May 16 2011
People often ask how we come up with themes for Oregon Humanities magazine. We find inspiration everywhere, including in our own programs and those of other organizations. For... More
May 11 2011
On Thursday, the Oregon Nikkei Endowment will host a reading by Priscilla Wegars, author of Imprisoned in Paradise: Japanese Internee Road Workers at the World War II Kooskia... More
May 09 2011
About twenty-five people gathered in the lobby of the Gerding Theater at the Armory in Portland during the lunch hour on Friday for the fourth and last Shop Talk, a special program... More
May 03 2011
TEDxPortland—an independent spin-off of big TED, “Ideas Worth Spreading” TED—happened on one of the first dry, sunny days of spring, so it would have been natural to see more... More
December 08 2010
As an end of year gift to all of you, here are a few O. Hm. moments from a few of the people who brought you the “O. Hm. Moment.”
When I was working at the Oregon Humanities... More
September 21 2010
I’m a word nerd—always have been. I’ve been known to forward ‘word of the day’ emails with a touch too much glee. Come to think of it, I could be happy stuck on a deserted... More
August 26 2010
I was sitting in my office last week reading a final report that one of our recent Responsive Program Grant recipients submitted when I realized how much I don’t know about war,... More
August 13 2010
Last night, my husband, Amos, and I were cruising around on Netflix when we settled on an instant-play movie called Boys Don’t Cry. When it came out in 1999, I meant to go see it... More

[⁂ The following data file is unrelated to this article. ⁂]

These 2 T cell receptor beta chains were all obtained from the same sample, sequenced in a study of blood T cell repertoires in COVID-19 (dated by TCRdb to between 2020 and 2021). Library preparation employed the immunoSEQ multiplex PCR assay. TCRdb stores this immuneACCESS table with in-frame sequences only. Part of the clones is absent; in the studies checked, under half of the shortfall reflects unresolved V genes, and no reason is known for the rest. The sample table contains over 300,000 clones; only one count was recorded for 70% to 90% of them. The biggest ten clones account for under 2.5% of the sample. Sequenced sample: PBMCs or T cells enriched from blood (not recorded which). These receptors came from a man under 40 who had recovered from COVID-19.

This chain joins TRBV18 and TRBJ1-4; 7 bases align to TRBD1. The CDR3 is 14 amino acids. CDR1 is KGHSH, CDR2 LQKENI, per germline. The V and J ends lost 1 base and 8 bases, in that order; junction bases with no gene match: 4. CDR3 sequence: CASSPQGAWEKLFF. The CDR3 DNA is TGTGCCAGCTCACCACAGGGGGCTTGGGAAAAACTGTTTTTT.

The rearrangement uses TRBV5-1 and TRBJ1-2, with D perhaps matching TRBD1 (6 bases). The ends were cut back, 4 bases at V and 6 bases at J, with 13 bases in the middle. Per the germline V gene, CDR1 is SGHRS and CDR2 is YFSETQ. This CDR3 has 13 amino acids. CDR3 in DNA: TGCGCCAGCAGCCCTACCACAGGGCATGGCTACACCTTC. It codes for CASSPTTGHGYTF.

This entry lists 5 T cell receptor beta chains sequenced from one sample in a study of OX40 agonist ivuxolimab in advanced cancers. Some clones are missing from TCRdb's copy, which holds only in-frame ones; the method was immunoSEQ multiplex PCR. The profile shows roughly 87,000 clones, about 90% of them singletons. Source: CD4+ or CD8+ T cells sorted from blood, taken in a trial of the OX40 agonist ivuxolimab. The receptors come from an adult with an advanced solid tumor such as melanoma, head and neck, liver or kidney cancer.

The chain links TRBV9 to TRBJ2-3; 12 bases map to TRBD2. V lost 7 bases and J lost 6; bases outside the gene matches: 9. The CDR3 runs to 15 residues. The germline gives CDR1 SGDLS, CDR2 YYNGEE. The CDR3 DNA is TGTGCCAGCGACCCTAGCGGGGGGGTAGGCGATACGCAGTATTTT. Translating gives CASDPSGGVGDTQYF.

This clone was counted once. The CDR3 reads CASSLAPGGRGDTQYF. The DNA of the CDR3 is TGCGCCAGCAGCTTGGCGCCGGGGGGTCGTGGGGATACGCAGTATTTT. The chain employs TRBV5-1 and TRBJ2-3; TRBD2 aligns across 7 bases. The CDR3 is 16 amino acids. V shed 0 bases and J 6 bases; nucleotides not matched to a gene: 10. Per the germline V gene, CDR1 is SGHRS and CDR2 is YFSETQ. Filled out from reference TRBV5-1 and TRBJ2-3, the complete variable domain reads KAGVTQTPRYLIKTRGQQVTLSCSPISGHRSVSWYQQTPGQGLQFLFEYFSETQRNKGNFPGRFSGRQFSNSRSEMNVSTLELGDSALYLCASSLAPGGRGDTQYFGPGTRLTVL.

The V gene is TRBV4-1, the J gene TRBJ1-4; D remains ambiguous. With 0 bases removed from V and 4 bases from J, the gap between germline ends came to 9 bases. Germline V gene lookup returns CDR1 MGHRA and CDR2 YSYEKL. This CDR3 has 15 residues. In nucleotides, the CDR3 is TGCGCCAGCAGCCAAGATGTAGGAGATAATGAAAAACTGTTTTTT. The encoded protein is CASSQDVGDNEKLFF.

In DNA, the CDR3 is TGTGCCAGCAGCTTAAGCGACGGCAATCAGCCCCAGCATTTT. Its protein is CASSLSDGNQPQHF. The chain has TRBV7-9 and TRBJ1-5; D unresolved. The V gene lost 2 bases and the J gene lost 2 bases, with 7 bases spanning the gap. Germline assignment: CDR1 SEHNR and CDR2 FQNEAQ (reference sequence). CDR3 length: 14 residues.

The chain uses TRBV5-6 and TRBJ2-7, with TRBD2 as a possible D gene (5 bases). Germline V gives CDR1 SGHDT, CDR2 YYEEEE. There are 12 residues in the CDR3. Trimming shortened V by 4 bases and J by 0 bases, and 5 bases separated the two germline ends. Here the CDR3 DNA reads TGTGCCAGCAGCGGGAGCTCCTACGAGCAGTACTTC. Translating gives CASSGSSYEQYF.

August 05 2010
Hmm. The moments that most changed the way I think about the world, o dear sweet jesus yes I can tell you those moments, with glee and gaping, still. There were three of them,... More
July 02 2010
If developments in science could extend your life by five or more healthy, vital years, would you opt in? Probably, right?
Ten weeks ago, my company took on a project for a New... More
Observations from our staff and colleagues.
Theater as an Act of Communion
The act of gathering together to worship is nothing new. Sometimes that worship takes the form of praising a higher power. Sometimes it takes the form of humans role-playing the lives of other humans. Portland Playhouse in northeast Portland is melding the ideas of worship, community, and shared humanity into an energizing and intimate experience.
Housed in a former church, the Portland Playhouse just wrapped up a forty-show run of August Wilson’s Ma Rainey’s Black Bottom. They originally scheduled twenty performances, which sold out so fast they doubled the run. The theater held talk back sessions (supported in part by a Public Programs Grant from Oregon Humanities), during which the audience discussed the play with the actors, achieving powerful results.
Other plays this season addressed Abu Ghraib (Dying City) and how American society deals with the severely disabled (Telethon). Portland Playhouse also works with local alumni of Portland Center Stage’s JAW: A Playwrights Festival. This is community theater in its best sense. What plays have you seen this season that you’ve loved?
03 June 2011 | Community Grants
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